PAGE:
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Pelvic floor muscle training: pelvic organ prolapse



Intervention

Pelvic floor muscle training (PFMT).

PFMT involves the contraction of the pelvic floor muscles to improve strength, endurance and timing of contractions and ultimately to better support the pelvic organs.

Indication

Symptoms of pelvic organ prolapse (POP) in women.

The 2013 International Consultation on Incontinence recommend (grade A) PFMT to reduce the severity and improve prolapse symptoms.

POP symptoms include pelvic heaviness; dragging sensation in the vagina; bulge, lump or protrusion coming down from the vagina; backache; bladder and bowel symptoms; and sexual dysfunction.

Women most suited to conservative management are those with a mild-moderate degree of prolapse, those who wish to have more children, and the frail or those unwilling to undergo surgery.

PFMT is also used in the treatment of urinary incontinence not related to POP.

Regular and frequent (eg weekly) appointments are most effective for both indications.

Availability

A physiotherapist with a special interest in the pelvic floor can be found by going to the Australian Physiotherapy Association website, select ‘Find a physio’ and then under treatment, select ‘Continence and women’s health’. 

Description

PFMT involves a pelvic floor muscle assessment, pelvic floor muscle exercises and pelvic floor muscle bracing (the Knack).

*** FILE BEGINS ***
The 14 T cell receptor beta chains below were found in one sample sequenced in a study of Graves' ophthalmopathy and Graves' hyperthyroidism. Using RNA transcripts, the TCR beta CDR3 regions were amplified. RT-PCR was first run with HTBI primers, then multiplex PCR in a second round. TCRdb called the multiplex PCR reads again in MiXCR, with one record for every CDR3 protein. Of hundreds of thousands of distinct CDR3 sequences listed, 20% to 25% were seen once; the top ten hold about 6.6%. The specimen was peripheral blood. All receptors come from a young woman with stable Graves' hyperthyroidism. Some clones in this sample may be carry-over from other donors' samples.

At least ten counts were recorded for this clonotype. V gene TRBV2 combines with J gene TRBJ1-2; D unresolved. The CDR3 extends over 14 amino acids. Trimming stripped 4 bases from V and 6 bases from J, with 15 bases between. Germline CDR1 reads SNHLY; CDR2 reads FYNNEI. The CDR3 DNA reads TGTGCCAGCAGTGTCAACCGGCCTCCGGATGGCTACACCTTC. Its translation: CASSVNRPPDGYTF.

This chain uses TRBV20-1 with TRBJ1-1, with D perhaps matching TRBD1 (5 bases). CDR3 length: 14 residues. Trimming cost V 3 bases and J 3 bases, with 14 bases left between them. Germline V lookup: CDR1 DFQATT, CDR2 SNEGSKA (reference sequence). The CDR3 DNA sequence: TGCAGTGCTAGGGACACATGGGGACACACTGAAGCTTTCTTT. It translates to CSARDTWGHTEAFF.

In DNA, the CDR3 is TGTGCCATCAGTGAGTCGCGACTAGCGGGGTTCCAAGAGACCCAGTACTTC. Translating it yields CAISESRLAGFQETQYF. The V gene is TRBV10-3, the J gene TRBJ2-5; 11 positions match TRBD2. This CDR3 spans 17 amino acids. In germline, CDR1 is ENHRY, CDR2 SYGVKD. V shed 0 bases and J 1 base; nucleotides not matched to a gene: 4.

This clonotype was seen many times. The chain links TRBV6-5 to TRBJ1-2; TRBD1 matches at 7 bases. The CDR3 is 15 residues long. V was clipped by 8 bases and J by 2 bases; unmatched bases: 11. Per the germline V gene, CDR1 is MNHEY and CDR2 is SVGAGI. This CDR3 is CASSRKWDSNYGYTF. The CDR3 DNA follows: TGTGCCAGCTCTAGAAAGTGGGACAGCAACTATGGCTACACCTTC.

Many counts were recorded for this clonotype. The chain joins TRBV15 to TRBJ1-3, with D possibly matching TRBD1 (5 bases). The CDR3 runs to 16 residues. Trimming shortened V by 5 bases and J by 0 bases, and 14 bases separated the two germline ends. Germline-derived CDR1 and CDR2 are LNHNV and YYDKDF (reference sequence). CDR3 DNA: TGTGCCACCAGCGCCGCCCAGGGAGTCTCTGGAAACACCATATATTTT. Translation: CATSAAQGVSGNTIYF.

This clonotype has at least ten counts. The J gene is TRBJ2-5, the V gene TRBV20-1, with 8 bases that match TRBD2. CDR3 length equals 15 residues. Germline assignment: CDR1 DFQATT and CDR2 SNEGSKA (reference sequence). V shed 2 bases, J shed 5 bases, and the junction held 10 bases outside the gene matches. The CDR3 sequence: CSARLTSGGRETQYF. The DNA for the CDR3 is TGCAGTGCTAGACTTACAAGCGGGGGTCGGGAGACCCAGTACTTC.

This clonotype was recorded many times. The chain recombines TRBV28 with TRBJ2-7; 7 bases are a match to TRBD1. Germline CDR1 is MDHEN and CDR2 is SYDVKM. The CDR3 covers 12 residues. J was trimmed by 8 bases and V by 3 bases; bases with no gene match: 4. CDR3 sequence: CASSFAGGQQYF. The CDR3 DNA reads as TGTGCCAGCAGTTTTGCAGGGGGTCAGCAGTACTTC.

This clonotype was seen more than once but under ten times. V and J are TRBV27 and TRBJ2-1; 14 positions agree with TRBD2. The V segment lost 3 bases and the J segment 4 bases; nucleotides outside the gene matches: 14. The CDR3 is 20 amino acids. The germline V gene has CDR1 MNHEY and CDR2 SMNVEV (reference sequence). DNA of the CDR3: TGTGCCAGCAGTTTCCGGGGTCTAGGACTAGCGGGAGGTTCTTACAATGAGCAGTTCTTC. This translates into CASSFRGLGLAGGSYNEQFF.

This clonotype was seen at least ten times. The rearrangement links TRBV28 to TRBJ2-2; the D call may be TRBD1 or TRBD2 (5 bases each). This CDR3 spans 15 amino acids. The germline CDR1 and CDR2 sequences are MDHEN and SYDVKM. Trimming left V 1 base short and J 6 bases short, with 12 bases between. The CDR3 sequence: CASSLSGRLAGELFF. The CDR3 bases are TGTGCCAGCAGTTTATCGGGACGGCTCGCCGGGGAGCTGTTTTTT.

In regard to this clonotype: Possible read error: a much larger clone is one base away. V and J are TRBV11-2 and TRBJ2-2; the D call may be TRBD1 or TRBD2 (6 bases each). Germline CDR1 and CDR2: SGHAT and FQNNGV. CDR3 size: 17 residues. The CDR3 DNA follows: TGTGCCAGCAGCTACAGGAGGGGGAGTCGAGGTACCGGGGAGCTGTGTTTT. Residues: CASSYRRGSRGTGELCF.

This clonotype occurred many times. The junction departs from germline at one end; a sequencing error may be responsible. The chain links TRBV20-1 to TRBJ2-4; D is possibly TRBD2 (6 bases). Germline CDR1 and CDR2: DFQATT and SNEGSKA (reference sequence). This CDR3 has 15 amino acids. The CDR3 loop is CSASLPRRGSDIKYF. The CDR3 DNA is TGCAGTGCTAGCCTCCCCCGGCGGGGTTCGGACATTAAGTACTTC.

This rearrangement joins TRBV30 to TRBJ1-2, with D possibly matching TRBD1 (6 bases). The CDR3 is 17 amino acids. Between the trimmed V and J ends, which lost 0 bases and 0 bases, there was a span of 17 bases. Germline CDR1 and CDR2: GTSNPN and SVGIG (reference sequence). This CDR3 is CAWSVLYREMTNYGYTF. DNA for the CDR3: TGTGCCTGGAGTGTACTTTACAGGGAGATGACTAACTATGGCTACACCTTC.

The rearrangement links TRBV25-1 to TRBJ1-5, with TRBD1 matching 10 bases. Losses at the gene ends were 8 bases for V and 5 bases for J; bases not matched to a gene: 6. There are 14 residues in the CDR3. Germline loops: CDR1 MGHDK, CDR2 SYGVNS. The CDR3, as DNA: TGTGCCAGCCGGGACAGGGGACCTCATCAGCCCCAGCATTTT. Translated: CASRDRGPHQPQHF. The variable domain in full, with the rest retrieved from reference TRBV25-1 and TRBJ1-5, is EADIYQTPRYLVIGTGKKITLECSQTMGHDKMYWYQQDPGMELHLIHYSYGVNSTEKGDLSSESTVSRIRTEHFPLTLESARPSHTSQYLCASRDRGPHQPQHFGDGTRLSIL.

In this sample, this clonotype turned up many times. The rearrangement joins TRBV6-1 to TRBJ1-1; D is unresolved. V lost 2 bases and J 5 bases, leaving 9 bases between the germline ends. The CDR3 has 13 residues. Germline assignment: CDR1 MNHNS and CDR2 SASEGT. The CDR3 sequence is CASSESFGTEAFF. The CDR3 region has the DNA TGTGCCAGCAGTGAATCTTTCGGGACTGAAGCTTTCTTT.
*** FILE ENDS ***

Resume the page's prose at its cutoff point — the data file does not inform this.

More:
Pelvic floor muscle exercises

  • Exercise sets are performed one – three times a day
  • Each set consists of 8–12 repetitions of a 6- to 8-second contraction followed by a few seconds rest.
  • Contractions should be near maximal.
  • Sets are performed in lying, sitting and standing positions.
  • Over time, women begin to lengthen contractions, increase repetitions and reduce rest periods.

Pelvic floor muscle bracing – ‘The Knack’
Pelvic floor muscle bracing against increased intra-abdominal pressure (e.g. lifting, coughing) is commonly called ‘The Knack’ manoeuvre. This is performed by consciously contracting the pelvic floor muscles prior to a physical stress and then maintaining the contraction during the stress.

Supervised training typically lasts 3 – 6 months, with weekly sessions for 3 months then extending to fortnightly.

Regular and frequent (e.g. weekly) appointments are most effective.

Tips and Challenges

Results may be further improved with the addition of lifestyle interventions such as weight loss, reducing exacerbating activities (e.g. lifting, coughing) and treating constipation.

Grading

NHMRC Level 1 evidence.

References

Consumer resources

Acknowledgement: The HANDI group would like to thank Associate Professor Helena Frawley, for reviewing this intervention.

First published: November 2014

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